I love to be in the kitchen mixing and baking; there isn’t really anywhere else I’d like to be. I’ve stated before that I prefer baking over cooking and this is probably because I don’t like all the prep work that cooking involves, namely chopping vegetables! Oh, how I hate chopping onions – I always cry and it is such a painful experience for my poor little eyes. And those short little bird’s eye chillies always leave my hands tingling and burning when I finish chopping them. There has got to be a better, faster way to chop these things.
Luckily, Kitchenware Direct, an Australian online kitchenware store, came to my rescue recently and offered me a Cuisinart Stick Blender to review on my blog. I could think of hundreds of things to do with it, but I wanted to especially see if the chopper/grinder attachment that came with it could make chopping my most dreaded vegetables a more fun and pain-free experience.
Flipping through the latest MasterChef Australia magazine, I saw a recipe for Filipino fried noodles with chicken and beans. This looked like a fantastic, flavorful dish and chose it to try out the stick blender.
Onions first. I was a little bit annoyed that the instructions insisted that food be chopped into 10mm-length pieces before being placed into the chopper/grinder bowl because this meant that there is still a chance the onions could make my eyes sting and water. And sure enough!! However, after placing the onions in the chopper/grinder bowl….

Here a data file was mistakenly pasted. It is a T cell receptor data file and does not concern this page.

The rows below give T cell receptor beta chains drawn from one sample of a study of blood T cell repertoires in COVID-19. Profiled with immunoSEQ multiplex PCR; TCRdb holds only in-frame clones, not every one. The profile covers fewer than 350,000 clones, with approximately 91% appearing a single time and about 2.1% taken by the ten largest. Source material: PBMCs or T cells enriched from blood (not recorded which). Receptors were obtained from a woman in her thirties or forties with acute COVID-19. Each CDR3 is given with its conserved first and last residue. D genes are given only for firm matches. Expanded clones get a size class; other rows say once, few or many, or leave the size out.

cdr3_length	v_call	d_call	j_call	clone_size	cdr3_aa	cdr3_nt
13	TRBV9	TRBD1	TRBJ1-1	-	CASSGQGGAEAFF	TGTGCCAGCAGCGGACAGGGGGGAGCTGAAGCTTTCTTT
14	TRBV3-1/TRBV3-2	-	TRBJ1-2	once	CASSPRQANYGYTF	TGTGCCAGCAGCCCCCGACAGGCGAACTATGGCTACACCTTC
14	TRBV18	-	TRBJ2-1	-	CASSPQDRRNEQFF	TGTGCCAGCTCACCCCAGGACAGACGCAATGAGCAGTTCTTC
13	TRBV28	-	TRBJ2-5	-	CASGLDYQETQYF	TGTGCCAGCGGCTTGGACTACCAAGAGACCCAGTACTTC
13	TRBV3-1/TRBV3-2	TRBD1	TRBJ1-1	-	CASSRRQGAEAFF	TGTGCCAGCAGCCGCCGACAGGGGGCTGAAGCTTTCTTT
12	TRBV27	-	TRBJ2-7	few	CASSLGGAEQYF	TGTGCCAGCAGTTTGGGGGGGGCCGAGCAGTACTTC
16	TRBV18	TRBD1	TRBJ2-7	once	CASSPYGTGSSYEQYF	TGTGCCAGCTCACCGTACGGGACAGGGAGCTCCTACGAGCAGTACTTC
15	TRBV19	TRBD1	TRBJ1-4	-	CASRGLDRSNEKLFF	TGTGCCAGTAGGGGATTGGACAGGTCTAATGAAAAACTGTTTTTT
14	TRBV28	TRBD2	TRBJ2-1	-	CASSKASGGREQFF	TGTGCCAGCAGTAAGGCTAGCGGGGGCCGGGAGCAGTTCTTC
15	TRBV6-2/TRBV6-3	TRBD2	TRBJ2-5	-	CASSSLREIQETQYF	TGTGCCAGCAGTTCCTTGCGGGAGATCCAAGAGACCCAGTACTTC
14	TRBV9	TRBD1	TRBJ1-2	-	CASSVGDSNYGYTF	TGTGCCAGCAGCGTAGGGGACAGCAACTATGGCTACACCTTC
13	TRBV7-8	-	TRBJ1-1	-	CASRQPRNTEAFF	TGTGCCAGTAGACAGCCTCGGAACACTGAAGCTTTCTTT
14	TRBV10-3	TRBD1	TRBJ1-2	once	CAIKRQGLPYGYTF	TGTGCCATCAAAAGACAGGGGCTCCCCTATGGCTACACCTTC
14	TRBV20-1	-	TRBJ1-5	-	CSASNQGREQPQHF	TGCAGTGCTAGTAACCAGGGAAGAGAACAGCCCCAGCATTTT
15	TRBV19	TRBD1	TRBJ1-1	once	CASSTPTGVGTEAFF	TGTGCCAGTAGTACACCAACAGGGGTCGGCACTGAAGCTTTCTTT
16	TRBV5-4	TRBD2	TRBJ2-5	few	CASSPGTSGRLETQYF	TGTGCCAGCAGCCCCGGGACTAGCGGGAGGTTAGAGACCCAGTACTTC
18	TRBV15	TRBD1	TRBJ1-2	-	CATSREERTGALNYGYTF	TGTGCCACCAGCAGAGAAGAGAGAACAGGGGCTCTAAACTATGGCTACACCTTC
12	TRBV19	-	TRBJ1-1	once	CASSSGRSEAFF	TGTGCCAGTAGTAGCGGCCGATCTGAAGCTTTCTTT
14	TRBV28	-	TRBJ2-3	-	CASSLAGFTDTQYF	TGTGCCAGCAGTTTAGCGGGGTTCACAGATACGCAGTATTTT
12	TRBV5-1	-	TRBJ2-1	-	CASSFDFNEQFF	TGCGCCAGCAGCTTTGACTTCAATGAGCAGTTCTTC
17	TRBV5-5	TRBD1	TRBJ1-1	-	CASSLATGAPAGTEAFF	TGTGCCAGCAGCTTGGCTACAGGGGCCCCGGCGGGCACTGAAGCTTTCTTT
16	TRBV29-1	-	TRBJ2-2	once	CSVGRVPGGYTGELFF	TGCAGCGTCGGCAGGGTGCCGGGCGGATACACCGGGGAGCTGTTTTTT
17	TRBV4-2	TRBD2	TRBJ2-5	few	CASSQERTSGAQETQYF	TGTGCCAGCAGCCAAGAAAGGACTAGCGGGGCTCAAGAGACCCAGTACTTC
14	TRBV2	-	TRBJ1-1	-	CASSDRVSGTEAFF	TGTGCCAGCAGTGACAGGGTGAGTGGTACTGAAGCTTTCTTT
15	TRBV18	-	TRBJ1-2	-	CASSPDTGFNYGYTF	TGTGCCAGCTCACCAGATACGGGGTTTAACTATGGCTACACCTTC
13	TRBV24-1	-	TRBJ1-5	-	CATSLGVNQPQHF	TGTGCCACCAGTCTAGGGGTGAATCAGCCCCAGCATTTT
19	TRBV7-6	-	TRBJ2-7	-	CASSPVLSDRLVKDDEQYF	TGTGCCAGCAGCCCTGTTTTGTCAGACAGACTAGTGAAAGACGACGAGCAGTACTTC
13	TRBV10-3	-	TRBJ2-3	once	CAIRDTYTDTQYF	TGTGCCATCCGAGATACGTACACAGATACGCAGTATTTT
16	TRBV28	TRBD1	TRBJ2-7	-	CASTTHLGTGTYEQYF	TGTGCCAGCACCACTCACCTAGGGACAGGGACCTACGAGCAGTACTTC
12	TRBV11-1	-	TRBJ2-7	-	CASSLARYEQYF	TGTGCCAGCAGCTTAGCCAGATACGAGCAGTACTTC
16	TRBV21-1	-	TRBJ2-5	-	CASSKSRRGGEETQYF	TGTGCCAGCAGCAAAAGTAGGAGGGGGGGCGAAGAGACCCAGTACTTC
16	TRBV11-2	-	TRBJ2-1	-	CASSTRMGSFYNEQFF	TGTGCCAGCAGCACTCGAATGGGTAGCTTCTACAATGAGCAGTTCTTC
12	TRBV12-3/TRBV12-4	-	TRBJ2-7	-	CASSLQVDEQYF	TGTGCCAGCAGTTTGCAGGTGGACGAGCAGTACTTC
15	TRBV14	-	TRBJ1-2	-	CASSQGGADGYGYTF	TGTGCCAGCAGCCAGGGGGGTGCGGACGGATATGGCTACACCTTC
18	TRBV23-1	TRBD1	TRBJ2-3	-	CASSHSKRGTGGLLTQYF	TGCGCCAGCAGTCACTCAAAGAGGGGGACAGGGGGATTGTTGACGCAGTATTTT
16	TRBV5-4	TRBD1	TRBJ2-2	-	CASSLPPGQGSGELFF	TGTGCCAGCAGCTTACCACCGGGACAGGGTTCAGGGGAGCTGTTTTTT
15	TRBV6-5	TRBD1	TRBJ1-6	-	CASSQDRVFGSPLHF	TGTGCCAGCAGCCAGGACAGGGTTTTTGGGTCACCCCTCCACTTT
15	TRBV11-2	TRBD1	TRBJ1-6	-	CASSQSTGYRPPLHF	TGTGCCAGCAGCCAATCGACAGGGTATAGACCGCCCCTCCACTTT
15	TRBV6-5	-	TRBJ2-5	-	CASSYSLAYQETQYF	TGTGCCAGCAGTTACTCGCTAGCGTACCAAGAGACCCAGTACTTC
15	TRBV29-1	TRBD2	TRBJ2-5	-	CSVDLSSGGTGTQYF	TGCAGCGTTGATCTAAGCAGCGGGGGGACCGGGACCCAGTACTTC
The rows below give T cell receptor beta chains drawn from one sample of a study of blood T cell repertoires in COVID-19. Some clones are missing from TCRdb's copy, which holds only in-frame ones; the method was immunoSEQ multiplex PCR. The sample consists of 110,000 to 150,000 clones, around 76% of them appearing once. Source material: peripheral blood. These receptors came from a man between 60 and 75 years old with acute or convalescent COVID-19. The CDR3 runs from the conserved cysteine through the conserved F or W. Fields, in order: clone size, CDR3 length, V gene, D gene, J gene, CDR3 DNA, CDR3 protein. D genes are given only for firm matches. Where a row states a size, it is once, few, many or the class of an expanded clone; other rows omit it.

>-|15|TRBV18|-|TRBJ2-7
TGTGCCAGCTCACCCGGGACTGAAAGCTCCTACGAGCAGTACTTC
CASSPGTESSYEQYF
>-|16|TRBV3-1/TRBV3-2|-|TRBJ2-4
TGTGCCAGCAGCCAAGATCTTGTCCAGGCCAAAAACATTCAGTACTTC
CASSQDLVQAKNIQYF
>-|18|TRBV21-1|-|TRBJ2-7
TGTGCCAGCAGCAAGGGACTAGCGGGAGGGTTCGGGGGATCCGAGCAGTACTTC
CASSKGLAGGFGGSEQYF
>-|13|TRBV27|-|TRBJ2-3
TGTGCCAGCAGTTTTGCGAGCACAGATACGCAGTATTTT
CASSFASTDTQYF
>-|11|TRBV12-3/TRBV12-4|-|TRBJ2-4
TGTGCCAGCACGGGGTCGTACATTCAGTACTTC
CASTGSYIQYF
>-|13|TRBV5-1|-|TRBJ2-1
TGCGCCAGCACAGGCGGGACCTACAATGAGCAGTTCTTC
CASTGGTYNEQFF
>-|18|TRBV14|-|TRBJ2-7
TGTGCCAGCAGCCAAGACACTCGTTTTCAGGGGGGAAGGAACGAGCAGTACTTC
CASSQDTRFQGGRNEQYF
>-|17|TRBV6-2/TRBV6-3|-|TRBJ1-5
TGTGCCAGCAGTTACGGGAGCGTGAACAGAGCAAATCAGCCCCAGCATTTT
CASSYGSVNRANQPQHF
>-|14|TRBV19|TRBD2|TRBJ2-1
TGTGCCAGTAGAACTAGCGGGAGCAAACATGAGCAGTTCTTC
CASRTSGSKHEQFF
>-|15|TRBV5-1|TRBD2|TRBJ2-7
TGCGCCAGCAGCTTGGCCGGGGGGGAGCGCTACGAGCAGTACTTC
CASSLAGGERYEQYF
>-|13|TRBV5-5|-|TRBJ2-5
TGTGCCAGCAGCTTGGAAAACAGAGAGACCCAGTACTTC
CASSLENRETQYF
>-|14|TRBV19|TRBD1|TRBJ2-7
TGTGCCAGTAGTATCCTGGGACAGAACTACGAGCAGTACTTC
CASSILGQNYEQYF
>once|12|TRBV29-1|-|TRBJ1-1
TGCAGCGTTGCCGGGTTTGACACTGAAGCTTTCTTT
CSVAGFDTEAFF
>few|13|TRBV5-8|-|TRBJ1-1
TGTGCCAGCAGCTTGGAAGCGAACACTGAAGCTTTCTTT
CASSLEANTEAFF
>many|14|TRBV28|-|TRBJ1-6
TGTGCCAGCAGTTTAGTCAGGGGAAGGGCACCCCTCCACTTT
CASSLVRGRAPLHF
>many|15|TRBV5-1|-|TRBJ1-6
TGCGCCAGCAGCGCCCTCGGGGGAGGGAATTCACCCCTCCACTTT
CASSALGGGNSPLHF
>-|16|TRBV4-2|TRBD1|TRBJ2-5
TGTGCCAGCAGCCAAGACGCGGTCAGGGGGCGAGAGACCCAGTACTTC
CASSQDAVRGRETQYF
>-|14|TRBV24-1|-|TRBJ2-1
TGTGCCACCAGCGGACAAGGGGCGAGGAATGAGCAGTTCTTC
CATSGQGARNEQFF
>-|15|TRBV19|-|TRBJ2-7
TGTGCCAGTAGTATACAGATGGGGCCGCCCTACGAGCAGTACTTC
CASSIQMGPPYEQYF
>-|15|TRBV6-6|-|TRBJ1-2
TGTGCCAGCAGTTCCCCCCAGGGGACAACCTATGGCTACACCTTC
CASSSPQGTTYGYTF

It made short work of chopping the onions up into the fine pieces that I needed for my recipe. Easy!
Next, chillies. The ones in this recipe aren’t the fiery bird’s eye chillies, but the more mild, longer ones. Again, the stick blender made chopping these up a breeze.
I did find that I needed to take the top off the bowl and scrape down the sides and the bottom because some bits were left a little chunkier than I wanted. The motor on this little guy is quite powerful, so I had to be careful not to chop the ingredients too finely or they might have quickly turned into a puree!
I might take this opportunity to say that if you want to make your own pureed baby food, the Cuisinart stick blender would be perfect for that!
The choppiner/grinder bowl is mainly for small jobs, like chopping an onion or a chili for a recipe, or for pureed baby food, or for making your own breadcrumbs and food needs to be processed in the chopper/grinder bowl 1/2 cup at a time after being chopped into 10mm-length pieces.
The blender also comes with a whisk for whisking egg whites or whipping cream – I haven’t tried this yet, but am looking forward to it! It also comes with an attachment to puree soups or make milkshakes, in true stick blender style. If you need to measure ingredients, you’ll be pleased to find that Cuisinart supplies a measuring cup as well.
But I digress on this handy little piece of kitchen machinery! Back to the recipe. The rest of the prep work for the recipe is pretty easy. If you’re not familiar with julienne-style carrots or ginger then you may also need to invest in a julienne slicer to spend even less time preparing your veggies!
I hesitate to say that these noodles make a healthy dinner, as there is quite a bit of soy sauce in the recipe which means this dish is probably quite high in salts. However, at least you can say you have had at least one, if not two, serves of veggies in this meal!
Filipino fried noodles with chicken and beans. I was really pleased with how this turned out, it was absolutely delicious!